Mixing Masterclass with Andrew Scheps — Part 9
First of all, that’s impossible. You cannot kill The Bends. And came back the next day and realized that all of our mixes were horrible, because we kept convincing ourselves it was awesome not by the mix we were hearing, but by how much better it sounded than the CD copy of The Bends that we happened to be listening to at that time.
So I know a lot of people use references, I just don’t know how, and I think that — I mean, I’m sure — and everyone else in the room that does mixing a lot will tell you — you think you know what you’re doing, but there’s always this sort of trance period where you’re working on a mix, and two hours later, you feel like, “Well, I haven’t really done much,” but you’ve probably done 600 very small things in the session to just fix everything that you’re hearing as you go, and that’s when the mix really takes shape, and you have no idea what you’ve done. Absolutely no idea.
And for me, trying to reference things just breaks that concentration, and it just doesn’t work for me. But that’s not necessarily a good idea, especially when you’re starting, you should have multiple pairs of speakers and go other places.
One of the things about listening other places which is awesome is it actually changes your perspective, so you won’t think you sound better than the best.
You know, if you go in the house, or just have somebody else come listen, my wife in the back has heard almost every single mix I’ve done before anyone else, and sometimes, it’s because she’ll tell me something about the mix that I’m missing. A lot of times, she’ll tell me something about the mix that I know, but I’m way too lazy to fix, and I realize, “Okay, I can’t get away with it,” and sometimes, it just gets me to listen with that sort of adrenaline rush of, “Oh my god, someone else is hearing this, and I suck, and it’s going to be horrible, and they’re going to hate it,” and then you really hear, like, “Woah, the vocal is about 19dB too loud,” and you don’t even notice, because you’re so far in it.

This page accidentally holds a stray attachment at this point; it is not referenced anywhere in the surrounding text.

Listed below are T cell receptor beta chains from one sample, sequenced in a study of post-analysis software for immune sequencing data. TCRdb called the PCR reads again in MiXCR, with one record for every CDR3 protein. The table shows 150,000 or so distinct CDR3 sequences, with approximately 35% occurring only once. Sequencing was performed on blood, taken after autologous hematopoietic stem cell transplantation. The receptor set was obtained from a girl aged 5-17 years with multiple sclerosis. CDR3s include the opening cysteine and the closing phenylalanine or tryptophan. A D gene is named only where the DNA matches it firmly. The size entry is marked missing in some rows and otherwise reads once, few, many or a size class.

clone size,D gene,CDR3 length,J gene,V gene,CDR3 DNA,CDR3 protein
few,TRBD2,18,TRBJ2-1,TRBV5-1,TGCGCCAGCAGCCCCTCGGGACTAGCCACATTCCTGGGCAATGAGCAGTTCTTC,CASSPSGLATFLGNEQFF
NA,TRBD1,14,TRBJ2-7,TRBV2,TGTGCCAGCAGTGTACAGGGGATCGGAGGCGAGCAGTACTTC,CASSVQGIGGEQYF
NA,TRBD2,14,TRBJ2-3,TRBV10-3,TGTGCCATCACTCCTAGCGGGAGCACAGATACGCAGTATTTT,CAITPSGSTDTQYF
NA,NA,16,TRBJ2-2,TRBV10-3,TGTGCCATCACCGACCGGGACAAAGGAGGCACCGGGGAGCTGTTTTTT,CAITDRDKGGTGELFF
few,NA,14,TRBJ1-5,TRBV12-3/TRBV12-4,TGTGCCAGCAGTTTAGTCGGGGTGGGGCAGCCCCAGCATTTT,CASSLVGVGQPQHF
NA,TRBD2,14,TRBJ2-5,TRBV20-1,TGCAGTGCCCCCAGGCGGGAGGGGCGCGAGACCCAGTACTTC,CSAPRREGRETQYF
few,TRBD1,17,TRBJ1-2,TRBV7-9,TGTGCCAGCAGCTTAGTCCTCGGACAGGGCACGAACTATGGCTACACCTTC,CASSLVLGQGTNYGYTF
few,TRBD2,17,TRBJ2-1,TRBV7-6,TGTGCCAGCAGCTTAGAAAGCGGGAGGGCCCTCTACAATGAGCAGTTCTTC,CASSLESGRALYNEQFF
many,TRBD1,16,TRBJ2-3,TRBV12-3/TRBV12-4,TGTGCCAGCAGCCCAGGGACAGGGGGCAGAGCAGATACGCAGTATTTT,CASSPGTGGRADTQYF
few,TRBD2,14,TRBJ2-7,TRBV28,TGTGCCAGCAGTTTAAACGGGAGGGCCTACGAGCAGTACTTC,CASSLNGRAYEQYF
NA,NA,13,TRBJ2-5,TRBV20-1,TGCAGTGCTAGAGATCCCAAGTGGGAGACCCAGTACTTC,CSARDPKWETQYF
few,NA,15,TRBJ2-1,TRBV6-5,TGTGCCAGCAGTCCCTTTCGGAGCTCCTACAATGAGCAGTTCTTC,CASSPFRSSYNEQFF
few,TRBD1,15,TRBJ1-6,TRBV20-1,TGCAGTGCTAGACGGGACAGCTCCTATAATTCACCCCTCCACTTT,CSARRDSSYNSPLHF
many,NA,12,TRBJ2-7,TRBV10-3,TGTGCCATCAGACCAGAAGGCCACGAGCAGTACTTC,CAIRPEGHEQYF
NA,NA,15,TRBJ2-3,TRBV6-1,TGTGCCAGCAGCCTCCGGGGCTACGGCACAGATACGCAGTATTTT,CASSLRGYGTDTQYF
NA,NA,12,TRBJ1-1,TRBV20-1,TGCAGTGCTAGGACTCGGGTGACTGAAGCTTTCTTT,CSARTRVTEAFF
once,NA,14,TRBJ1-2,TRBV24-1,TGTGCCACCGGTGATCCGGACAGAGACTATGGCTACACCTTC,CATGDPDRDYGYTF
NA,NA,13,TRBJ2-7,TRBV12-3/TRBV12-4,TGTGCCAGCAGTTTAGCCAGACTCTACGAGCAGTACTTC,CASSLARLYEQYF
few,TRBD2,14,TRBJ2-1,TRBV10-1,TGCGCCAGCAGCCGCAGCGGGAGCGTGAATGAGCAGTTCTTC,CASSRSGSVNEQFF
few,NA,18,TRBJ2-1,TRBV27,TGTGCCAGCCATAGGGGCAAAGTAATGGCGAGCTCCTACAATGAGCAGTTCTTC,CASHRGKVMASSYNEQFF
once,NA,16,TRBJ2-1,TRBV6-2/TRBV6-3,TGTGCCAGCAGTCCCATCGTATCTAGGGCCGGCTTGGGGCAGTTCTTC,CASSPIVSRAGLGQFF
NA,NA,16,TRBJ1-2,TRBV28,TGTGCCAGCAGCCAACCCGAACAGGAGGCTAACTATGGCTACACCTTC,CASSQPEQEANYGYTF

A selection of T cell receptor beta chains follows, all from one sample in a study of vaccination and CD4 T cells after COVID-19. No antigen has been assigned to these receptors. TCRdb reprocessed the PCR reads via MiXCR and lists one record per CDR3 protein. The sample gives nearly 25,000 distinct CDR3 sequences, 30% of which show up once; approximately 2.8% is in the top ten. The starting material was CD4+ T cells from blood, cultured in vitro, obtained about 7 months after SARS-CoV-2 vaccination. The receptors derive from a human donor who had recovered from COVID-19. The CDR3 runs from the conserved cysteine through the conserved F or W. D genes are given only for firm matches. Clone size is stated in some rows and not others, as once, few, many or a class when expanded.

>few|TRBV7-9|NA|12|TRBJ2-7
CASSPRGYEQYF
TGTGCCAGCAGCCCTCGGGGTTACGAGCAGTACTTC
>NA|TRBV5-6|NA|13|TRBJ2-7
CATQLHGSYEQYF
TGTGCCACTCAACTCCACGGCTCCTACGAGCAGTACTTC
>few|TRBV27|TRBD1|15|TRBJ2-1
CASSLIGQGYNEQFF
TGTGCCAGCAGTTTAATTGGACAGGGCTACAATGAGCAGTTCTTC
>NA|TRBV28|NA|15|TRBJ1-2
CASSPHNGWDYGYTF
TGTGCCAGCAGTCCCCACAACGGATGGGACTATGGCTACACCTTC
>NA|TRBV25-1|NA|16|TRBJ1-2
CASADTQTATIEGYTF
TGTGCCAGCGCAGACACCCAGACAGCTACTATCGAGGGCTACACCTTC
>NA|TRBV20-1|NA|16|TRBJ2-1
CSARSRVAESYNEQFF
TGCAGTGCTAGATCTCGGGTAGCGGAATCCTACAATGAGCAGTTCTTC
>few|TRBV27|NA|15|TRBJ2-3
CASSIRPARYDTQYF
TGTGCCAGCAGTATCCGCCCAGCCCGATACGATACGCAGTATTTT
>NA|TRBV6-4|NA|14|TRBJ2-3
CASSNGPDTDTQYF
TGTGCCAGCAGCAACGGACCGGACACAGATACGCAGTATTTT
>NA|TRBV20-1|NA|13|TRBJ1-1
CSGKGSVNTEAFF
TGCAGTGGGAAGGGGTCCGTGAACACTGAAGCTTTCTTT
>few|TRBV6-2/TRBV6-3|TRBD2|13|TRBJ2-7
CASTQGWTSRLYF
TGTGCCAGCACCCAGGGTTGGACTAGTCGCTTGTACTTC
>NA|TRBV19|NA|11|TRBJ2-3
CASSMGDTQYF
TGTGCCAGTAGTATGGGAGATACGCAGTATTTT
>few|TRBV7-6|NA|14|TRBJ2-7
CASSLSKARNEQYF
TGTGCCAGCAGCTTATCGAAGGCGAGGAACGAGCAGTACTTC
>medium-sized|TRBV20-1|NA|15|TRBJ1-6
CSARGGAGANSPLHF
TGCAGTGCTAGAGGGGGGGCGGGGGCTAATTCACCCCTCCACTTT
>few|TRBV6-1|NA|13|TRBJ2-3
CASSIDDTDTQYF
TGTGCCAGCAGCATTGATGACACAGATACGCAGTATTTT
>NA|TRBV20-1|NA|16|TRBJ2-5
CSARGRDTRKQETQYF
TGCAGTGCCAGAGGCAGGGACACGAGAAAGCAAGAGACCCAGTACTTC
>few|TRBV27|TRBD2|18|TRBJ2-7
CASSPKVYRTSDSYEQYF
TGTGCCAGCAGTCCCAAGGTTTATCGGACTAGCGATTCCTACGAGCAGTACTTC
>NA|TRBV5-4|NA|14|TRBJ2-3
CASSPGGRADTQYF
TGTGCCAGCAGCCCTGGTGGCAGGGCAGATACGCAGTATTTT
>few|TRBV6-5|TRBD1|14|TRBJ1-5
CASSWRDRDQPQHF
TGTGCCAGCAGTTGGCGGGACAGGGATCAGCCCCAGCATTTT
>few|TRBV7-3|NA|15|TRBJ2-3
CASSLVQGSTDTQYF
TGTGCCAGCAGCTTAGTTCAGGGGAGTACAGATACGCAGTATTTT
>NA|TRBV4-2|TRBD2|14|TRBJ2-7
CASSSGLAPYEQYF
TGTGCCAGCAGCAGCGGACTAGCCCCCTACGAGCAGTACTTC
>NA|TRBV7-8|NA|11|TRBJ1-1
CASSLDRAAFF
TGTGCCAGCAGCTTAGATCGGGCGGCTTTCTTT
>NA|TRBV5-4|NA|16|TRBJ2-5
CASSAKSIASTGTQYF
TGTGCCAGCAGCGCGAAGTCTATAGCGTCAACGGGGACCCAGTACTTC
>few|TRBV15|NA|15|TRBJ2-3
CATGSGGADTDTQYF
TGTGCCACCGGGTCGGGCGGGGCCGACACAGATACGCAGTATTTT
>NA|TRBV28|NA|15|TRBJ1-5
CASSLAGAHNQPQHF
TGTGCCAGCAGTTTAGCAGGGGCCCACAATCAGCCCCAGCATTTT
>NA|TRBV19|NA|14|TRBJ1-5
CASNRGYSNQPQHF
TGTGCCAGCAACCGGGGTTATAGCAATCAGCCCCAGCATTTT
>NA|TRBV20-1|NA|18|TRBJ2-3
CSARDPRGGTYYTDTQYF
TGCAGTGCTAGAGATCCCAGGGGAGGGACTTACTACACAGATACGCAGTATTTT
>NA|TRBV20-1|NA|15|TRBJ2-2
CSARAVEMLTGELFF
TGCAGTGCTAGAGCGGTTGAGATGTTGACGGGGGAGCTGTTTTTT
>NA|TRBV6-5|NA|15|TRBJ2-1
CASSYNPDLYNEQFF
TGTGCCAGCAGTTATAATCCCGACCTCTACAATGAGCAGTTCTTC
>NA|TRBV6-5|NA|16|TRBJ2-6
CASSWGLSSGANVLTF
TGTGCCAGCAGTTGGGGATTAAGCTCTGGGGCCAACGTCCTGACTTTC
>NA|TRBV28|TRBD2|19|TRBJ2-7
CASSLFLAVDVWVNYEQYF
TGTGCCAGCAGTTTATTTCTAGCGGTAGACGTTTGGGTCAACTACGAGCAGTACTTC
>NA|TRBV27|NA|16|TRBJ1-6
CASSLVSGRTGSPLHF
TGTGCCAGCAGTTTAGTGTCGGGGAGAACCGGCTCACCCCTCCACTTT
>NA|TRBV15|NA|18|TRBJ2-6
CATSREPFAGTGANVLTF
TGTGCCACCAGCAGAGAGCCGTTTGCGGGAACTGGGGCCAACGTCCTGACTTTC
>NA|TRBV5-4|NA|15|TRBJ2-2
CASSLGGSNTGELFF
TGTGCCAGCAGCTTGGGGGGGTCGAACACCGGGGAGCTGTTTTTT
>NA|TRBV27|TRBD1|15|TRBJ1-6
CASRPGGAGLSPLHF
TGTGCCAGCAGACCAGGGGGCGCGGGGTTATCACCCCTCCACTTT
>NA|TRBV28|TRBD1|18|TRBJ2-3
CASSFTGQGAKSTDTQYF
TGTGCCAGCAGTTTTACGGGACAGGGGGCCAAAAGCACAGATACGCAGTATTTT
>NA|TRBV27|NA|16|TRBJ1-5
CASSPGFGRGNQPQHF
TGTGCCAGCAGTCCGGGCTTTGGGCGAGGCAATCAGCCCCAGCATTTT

I mean, I think compressing distorted guitars is one of the silliest things I’ve ever seen, because of course, they’re already square waves, and there are no dynamics left in them. So unless you’re going for the color, I don’t know. But parallel compression on them will work very well, because it will change the color.
At the moment, I will usually hunt for whatever frequency is the most annoying and kind of notch it out, so I can turn them up as opposed to trying to find frequencies that I can boost. But it depends so much on how well it’s played, how well it’s recorded, and most of all, how good is the part?
You know, you get something to mix, and those chorus guitars are huge because there are open, ringing strings in them, and that doesn’t really help, right? So you’ve got wrong notes.
At that point, I will high-pass everything below 150, 200Hz on them, because the bass will have to cover that, because otherwise, they mess up the whole song. So it’s more about trying to make the version that you’ve got work the best you can doing the least you can do.
And I just made that up. So you ask me in a week, it’ll be different.
I usually — because I mix at home, most of the time. My studio is at home. So I will get up in the morning, and get out there pretty early, and I like to be done by dinner. Like, for whatever the day is.
But no, no, I don’t, and again, it’s because I’m an idiot. Well, when I’m starting a mix, it’s loud, and it can be loud for hours. One of the things that’s good is that the Tannoys aren’t super harsh. There’s no — like, their crossover point is so transparent that you don’t have this weird, mid-range jumble that will jump out at you, like a lot of speakers have.
So that helps. And they’re bright enough that I don’t actually have them coming right at me, they blow past me, so that helps. I’m not getting hammered as much, but I can’t get the balance without listening super loud. To really feel the kick, and the vocal, and the bass, and know that’s working, I have to listen loud, and sometimes that can be five or six hours, and it’s brutal.
When I’m mixing the Sabbath record, or Metallica, I can take much, much less of it than I can take with the Beyonce track. You can crank that all day. There’s nothing…
Yeah, yeah, exactly, and I mean, no, if it’s brutal, you turn it down, but it’s more that I feel myself getting fatigued, and like, “Okay, I got to turn down,” and then I turn it down a lot, because whatever the lowest level you can actually hear it over the sound of the dog next door, you can get a lot of work done.
There’s so much obvious balance stuff that you’ll never hear loud, and you can EQ and pan and do everything super quiet too, but I’m almost never in the middle. It’s really quiet or really loud.